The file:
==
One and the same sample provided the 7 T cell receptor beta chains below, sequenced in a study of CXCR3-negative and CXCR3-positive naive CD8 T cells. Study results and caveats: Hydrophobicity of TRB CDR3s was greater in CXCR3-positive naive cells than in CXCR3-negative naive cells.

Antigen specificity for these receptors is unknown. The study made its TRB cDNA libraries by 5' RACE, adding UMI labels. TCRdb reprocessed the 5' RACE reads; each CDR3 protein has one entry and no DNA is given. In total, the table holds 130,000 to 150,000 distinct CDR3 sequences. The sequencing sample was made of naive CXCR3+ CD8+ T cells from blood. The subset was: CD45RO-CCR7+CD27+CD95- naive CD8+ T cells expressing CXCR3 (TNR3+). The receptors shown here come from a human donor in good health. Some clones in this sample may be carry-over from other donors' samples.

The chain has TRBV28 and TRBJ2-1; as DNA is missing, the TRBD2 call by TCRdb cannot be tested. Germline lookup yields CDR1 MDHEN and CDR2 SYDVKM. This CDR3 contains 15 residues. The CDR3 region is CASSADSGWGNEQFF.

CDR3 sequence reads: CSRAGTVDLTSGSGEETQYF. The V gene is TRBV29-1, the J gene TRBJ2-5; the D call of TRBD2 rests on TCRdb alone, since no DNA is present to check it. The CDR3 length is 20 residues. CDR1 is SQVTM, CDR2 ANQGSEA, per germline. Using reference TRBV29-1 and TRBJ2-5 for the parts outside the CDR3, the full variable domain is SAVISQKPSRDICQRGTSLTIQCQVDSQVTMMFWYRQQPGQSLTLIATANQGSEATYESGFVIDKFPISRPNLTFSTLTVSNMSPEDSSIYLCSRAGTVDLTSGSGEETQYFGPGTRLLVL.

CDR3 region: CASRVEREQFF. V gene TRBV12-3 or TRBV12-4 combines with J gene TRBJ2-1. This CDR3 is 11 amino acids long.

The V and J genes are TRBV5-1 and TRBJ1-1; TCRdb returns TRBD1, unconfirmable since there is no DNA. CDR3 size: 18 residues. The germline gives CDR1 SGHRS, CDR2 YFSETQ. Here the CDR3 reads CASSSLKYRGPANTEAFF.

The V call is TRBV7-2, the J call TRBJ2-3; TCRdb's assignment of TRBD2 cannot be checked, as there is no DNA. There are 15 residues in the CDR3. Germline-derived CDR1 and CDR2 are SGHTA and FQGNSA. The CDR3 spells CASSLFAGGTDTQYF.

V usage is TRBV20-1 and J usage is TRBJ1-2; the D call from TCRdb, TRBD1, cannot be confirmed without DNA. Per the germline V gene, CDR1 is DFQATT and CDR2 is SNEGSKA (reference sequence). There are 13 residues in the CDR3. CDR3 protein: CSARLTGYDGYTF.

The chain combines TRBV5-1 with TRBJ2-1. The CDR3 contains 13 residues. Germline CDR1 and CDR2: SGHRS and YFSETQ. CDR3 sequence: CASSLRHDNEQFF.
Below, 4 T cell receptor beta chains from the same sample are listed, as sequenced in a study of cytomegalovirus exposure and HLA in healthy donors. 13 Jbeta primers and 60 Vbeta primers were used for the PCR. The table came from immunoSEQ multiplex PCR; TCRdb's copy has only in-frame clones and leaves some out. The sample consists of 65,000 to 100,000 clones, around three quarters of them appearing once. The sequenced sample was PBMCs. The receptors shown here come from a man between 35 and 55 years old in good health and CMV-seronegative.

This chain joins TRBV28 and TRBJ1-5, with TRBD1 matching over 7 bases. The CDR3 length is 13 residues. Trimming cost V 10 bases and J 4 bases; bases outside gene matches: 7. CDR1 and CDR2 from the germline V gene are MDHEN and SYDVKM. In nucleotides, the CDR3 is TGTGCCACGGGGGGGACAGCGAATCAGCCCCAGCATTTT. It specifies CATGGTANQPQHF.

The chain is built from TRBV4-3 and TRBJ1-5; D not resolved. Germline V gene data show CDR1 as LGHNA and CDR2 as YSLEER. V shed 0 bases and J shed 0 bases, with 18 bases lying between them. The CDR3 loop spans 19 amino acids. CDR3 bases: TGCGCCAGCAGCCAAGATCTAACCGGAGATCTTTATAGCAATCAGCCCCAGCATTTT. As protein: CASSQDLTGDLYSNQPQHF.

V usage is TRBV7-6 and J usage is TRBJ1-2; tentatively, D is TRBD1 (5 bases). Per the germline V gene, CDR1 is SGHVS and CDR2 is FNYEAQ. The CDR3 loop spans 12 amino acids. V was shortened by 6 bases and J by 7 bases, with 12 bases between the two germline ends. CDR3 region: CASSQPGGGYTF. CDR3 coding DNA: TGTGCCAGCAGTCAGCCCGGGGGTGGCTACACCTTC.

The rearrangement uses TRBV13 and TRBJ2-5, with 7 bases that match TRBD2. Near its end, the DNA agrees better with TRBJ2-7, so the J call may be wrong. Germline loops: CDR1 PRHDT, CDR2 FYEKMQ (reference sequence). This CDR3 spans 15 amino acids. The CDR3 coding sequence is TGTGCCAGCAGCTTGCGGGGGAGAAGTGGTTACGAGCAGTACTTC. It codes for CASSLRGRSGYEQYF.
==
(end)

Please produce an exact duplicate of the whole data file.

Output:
One and the same sample provided the 7 T cell receptor beta chains below, sequenced in a study of CXCR3-negative and CXCR3-positive naive CD8 T cells. Study results and caveats: Hydrophobicity of TRB CDR3s was greater in CXCR3-positive naive cells than in CXCR3-negative naive cells.

Antigen specificity for these receptors is unknown. The study made its TRB cDNA libraries by 5' RACE, adding UMI labels. TCRdb reprocessed the 5' RACE reads; each CDR3 protein has one entry and no DNA is given. In total, the table holds 130,000 to 150,000 distinct CDR3 sequences. The sequencing sample was made of naive CXCR3+ CD8+ T cells from blood. The subset was: CD45RO-CCR7+CD27+CD95- naive CD8+ T cells expressing CXCR3 (TNR3+). The receptors shown here come from a human donor in good health. Some clones in this sample may be carry-over from other donors' samples.

The chain has TRBV28 and TRBJ2-1; as DNA is missing, the TRBD2 call by TCRdb cannot be tested. Germline lookup yields CDR1 MDHEN and CDR2 SYDVKM. This CDR3 contains 15 residues. The CDR3 region is CASSADSGWGNEQFF.

CDR3 sequence reads: CSRAGTVDLTSGSGEETQYF. The V gene is TRBV29-1, the J gene TRBJ2-5; the D call of TRBD2 rests on TCRdb alone, since no DNA is present to check it. The CDR3 length is 20 residues. CDR1 is SQVTM, CDR2 ANQGSEA, per germline. Using reference TRBV29-1 and TRBJ2-5 for the parts outside the CDR3, the full variable domain is SAVISQKPSRDICQRGTSLTIQCQVDSQVTMMFWYRQQPGQSLTLIATANQGSEATYESGFVIDKFPISRPNLTFSTLTVSNMSPEDSSIYLCSRAGTVDLTSGSGEETQYFGPGTRLLVL.

CDR3 region: CASRVEREQFF. V gene TRBV12-3 or TRBV12-4 combines with J gene TRBJ2-1. This CDR3 is 11 amino acids long.

The V and J genes are TRBV5-1 and TRBJ1-1; TCRdb returns TRBD1, unconfirmable since there is no DNA. CDR3 size: 18 residues. The germline gives CDR1 SGHRS, CDR2 YFSETQ. Here the CDR3 reads CASSSLKYRGPANTEAFF.

The V call is TRBV7-2, the J call TRBJ2-3; TCRdb's assignment of TRBD2 cannot be checked, as there is no DNA. There are 15 residues in the CDR3. Germline-derived CDR1 and CDR2 are SGHTA and FQGNSA. The CDR3 spells CASSLFAGGTDTQYF.

V usage is TRBV20-1 and J usage is TRBJ1-2; the D call from TCRdb, TRBD1, cannot be confirmed without DNA. Per the germline V gene, CDR1 is DFQATT and CDR2 is SNEGSKA (reference sequence). There are 13 residues in the CDR3. CDR3 protein: CSARLTGYDGYTF.

The chain combines TRBV5-1 with TRBJ2-1. The CDR3 contains 13 residues. Germline CDR1 and CDR2: SGHRS and YFSETQ. CDR3 sequence: CASSLRHDNEQFF.
Below, 4 T cell receptor beta chains from the same sample are listed, as sequenced in a study of cytomegalovirus exposure and HLA in healthy donors. 13 Jbeta primers and 60 Vbeta primers were used for the PCR. The table came from immunoSEQ multiplex PCR; TCRdb's copy has only in-frame clones and leaves some out. The sample consists of 65,000 to 100,000 clones, around three quarters of them appearing once. The sequenced sample was PBMCs. The receptors shown here come from a man between 35 and 55 years old in good health and CMV-seronegative.

This chain joins TRBV28 and TRBJ1-5, with TRBD1 matching over 7 bases. The CDR3 length is 13 residues. Trimming cost V 10 bases and J 4 bases; bases outside gene matches: 7. CDR1 and CDR2 from the germline V gene are MDHEN and SYDVKM. In nucleotides, the CDR3 is TGTGCCACGGGGGGGACAGCGAATCAGCCCCAGCATTTT. It specifies CATGGTANQPQHF.

The chain is built from TRBV4-3 and TRBJ1-5; D not resolved. Germline V gene data show CDR1 as LGHNA and CDR2 as YSLEER. V shed 0 bases and J shed 0 bases, with 18 bases lying between them. The CDR3 loop spans 19 amino acids. CDR3 bases: TGCGCCAGCAGCCAAGATCTAACCGGAGATCTTTATAGCAATCAGCCCCAGCATTTT. As protein: CASSQDLTGDLYSNQPQHF.

V usage is TRBV7-6 and J usage is TRBJ1-2; tentatively, D is TRBD1 (5 bases). Per the germline V gene, CDR1 is SGHVS and CDR2 is FNYEAQ. The CDR3 loop spans 12 amino acids. V was shortened by 6 bases and J by 7 bases, with 12 bases between the two germline ends. CDR3 region: CASSQPGGGYTF. CDR3 coding DNA: TGTGCCAGCAGTCAGCCCGGGGGTGGCTACACCTTC.

The rearrangement uses TRBV13 and TRBJ2-5, with 7 bases that match TRBD2. Near its end, the DNA agrees better with TRBJ2-7, so the J call may be wrong. Germline loops: CDR1 PRHDT, CDR2 FYEKMQ (reference sequence). This CDR3 spans 15 amino acids. The CDR3 coding sequence is TGTGCCAGCAGCTTGCGGGGGAGAAGTGGTTACGAGCAGTACTTC. It codes for CASSLRGRSGYEQYF.